Thursday’s Child by Sandra Brown. 1985. 209 pages.  Besides their looks, identical twins Alison and Ann are completely different from each other.  Although they used to switch roles all the time growing up, trouble ensues when Ann’s fiancé’s best friend, Spencer, falls for Alison who is pretending to be Ann.  But will Spencer still feel the same way about her when he finds out Alison is actually nerdy scientist Alison?  This is a feel good, light-hearted steamy read with a happy ending, sure to please readers who “delight in lovers and their uneven pursuit of mutual fulfillment and happiness” (from the author’s note).

Full Moon Rising by Keri Author. 2006. 291 pages.  This steamy, suspenseful urban fantasy, the first in a series, centers around half vampire/half werewolf Riley as she searches for her twin brother, Rhoan.  The twins both work for Melbourne’s Directorate of Other Races, an organization that polices the supernatural races and when Rhoan, an assassin, is kidnapped, Riley sets out to find her brother. This all happens during the moon heat, which is the weeklong period before the full moon when werewolves are at their most sensual.  Though she has two partners ready to fulfill her needs, Riley meets her match in sexy vampire Quinn. Between the moon heat and some dangerous cloning masterminds after her and Rhoan, will Riley be able to save her twin?

The Dark Half by Stephen King. 1989. 431 pages. Author Thad Beaumont “kills off” his alter ego after it is discovered it is actually Thad writing the grisly novels, not George Stark, Thad’s pen name.  After a spread in People in which Thad and his wife stand over the fake grave stone of George Stark (whose epitaph reads “Not a Very Nice Guy”), people connected to Thad/George Stark are gruesomely murdered.  All clues point to Thad, but it can’t be him…could it really be his alter ego? This grisly, menacing, character driven horror story is a fast-paced read sure to creep out lots of horror fans.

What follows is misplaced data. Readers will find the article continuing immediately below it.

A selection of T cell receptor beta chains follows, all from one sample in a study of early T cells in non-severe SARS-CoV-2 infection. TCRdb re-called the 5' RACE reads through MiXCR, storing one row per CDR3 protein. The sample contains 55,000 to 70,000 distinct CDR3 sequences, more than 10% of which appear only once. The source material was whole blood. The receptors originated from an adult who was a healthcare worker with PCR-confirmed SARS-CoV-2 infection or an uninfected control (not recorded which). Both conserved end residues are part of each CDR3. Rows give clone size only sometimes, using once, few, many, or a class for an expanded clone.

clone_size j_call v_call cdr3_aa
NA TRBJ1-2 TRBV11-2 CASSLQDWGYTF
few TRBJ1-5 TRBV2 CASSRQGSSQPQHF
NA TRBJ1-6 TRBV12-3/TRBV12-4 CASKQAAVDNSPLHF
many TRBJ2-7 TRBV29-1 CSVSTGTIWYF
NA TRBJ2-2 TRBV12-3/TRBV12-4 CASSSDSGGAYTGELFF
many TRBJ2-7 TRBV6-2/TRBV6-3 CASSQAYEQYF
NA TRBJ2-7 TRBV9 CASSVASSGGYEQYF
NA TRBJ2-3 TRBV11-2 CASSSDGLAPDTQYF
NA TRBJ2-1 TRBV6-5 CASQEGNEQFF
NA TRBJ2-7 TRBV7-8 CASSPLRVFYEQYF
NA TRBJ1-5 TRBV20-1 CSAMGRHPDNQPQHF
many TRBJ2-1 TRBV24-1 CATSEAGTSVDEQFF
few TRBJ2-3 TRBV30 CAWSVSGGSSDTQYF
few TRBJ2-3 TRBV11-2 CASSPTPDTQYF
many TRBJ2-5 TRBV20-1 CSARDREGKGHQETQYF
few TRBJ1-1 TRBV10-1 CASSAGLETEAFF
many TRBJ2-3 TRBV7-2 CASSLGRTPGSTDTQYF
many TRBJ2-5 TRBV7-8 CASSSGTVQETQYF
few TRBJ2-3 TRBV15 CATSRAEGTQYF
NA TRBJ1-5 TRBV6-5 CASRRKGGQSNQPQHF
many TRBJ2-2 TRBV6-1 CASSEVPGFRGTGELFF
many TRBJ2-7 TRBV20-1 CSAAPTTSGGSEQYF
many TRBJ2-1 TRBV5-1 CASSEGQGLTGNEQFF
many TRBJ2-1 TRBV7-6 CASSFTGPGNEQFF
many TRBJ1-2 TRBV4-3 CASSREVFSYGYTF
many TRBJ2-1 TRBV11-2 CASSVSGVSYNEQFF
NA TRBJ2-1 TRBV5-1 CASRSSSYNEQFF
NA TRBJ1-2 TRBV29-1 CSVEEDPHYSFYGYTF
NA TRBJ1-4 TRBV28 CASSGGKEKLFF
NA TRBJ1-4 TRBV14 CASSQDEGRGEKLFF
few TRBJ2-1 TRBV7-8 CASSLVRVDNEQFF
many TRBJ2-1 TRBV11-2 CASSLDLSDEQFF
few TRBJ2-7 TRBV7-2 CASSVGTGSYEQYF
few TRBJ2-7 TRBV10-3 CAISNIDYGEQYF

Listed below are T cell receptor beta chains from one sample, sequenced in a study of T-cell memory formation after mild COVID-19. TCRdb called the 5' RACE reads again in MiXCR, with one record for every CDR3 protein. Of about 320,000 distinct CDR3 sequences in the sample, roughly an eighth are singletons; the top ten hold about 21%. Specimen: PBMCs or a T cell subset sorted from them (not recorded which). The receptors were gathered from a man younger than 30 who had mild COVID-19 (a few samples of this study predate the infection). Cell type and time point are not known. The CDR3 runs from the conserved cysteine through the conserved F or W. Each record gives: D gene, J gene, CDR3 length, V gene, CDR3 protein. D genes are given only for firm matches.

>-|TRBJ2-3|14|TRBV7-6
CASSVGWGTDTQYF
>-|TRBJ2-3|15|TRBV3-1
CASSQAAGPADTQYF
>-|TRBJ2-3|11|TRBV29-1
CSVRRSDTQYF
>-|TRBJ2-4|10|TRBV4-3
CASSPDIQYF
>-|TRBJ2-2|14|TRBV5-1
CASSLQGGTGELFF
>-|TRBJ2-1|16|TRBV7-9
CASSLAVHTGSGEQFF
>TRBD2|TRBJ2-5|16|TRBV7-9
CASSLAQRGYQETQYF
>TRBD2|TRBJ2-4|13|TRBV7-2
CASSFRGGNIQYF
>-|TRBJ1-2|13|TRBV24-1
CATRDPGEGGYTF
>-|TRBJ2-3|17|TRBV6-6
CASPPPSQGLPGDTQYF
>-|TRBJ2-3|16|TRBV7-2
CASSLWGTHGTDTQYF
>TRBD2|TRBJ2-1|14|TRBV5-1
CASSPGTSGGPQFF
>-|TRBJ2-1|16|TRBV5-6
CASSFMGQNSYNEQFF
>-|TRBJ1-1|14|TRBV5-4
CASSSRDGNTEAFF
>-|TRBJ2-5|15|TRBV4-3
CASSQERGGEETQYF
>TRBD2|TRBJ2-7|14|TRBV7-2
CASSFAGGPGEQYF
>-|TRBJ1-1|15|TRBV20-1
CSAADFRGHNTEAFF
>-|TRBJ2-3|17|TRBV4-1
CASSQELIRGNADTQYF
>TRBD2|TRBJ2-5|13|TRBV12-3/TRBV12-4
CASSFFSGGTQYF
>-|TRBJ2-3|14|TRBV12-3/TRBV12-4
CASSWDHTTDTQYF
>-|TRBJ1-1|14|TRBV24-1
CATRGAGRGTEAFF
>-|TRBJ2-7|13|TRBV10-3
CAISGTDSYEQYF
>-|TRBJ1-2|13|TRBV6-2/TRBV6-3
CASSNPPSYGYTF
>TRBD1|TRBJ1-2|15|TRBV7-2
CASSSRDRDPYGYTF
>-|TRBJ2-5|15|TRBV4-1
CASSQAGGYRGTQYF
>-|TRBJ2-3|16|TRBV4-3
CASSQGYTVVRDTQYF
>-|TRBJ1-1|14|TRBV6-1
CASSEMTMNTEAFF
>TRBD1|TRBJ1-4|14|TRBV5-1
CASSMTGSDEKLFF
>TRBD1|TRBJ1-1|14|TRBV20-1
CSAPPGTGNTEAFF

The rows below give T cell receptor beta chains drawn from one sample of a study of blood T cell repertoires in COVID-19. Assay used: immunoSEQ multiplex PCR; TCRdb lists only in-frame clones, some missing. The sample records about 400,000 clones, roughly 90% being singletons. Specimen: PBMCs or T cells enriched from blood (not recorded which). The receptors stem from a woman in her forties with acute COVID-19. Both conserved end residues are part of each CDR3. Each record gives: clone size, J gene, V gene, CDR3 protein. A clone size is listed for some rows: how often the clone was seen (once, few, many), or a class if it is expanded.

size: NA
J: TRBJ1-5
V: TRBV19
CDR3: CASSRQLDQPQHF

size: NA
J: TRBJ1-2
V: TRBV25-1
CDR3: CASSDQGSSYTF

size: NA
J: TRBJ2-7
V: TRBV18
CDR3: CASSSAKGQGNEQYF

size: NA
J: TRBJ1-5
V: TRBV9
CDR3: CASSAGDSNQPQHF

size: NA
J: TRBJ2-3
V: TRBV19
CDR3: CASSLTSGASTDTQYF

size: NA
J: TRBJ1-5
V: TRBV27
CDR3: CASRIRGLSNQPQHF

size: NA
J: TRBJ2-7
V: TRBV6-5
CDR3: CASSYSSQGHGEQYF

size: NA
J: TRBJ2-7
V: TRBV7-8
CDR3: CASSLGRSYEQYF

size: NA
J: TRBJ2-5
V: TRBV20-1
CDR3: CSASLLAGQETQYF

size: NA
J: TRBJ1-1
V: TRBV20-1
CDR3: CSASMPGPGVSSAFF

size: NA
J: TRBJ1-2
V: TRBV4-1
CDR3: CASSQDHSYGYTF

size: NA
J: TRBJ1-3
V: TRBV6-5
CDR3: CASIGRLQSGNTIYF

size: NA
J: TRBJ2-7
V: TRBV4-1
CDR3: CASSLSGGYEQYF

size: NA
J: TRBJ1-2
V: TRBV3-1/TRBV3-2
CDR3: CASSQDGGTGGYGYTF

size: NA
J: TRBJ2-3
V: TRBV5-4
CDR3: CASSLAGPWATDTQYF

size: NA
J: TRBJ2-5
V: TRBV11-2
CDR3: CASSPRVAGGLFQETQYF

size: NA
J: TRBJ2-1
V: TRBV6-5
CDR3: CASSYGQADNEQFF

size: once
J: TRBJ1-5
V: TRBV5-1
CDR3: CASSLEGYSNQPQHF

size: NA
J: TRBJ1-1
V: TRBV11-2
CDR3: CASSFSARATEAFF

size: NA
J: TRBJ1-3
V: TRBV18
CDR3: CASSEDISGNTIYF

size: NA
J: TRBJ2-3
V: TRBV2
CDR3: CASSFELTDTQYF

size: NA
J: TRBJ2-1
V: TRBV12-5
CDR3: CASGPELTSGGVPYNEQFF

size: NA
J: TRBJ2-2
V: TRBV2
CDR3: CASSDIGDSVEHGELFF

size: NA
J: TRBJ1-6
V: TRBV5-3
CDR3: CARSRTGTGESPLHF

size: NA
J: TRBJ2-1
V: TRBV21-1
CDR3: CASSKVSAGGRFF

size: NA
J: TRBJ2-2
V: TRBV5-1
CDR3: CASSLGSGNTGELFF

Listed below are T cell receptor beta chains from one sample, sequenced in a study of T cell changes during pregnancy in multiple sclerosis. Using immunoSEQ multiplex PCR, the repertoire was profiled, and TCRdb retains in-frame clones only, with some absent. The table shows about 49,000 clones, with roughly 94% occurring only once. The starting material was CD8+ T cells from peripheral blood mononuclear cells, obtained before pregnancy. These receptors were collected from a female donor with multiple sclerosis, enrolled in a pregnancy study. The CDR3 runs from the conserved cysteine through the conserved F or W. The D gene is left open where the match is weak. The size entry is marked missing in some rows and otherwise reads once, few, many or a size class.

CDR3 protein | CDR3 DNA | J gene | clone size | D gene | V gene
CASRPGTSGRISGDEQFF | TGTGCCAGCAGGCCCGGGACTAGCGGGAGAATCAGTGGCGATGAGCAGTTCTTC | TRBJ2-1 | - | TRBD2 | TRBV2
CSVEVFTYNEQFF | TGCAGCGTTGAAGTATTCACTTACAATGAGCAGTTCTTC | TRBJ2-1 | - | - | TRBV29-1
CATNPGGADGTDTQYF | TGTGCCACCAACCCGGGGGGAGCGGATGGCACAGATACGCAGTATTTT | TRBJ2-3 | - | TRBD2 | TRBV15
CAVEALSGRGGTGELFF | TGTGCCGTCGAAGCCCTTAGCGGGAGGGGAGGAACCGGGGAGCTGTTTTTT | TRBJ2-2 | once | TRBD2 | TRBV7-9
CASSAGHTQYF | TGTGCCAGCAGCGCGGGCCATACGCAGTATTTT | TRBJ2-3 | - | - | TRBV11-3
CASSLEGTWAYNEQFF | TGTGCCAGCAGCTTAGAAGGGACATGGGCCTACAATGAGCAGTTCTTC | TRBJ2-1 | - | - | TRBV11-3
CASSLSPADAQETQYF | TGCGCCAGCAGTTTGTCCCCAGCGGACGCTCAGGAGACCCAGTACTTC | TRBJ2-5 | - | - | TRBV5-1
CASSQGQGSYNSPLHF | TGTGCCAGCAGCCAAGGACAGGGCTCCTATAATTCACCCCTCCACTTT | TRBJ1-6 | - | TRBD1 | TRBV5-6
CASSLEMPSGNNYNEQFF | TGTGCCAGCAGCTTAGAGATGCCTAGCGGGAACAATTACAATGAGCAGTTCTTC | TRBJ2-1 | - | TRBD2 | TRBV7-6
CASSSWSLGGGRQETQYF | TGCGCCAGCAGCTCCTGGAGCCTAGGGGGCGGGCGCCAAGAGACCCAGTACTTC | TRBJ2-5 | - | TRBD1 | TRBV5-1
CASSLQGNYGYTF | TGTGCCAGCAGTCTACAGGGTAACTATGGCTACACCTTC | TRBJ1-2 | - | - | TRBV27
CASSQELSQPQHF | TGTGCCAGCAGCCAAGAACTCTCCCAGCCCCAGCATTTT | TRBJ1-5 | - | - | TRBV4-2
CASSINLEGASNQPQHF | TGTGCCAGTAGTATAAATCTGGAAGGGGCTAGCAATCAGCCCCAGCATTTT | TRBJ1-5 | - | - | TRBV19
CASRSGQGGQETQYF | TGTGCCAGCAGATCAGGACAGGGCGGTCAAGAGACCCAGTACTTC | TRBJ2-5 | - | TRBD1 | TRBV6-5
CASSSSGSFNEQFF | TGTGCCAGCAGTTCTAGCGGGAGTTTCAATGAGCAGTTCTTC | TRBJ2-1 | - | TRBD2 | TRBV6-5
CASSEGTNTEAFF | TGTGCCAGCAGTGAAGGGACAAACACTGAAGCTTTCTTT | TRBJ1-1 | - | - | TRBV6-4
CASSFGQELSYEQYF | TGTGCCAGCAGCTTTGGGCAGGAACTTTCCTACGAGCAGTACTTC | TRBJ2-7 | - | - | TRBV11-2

Whatever it Takes by Gwynne Forster. 2005. 272 pages.  Lacette and Kellie are identical twins that have very unidentical personalities.  Lacette has her life together and is a respectable young lady.  Kellie, on the other hand, is morally inept and leads a rather questionable, less than noble life. She’s always wanted everything that Lacette has worked so hard to get, taking everything from toys to boys from Lacette. But now that they are 33 years old the stakes are higher (a good man in fiancé Rawlins) and Lacette’s life is on the line, will Kellie step up and finally do what’s right or will she finally get everything she wants? Many lessons are learned in this old fashioned values centered novel that will bring up lots of discussion points—it also includes a discussion guide at the end.

The Last Child by John Hart.  2009. 373 pages.  Twins Johnny and Alyssa shared a special sense of belonging that only they understood.  But then, mysteriously, Alyssa disappeared and the perfect family with the warm home is destroyed.  With his father gone and his mom taking up with an abuse sleaze, Johnny sets out to uncover the mystery of what happened to his family. Edgar-winning author Hart’s intricately plotted, fast-paced psychological thriller is a bit gritty, but moving and dramatic. Received starred reviews from Publishers Weekly, Library Journal and Kirkus.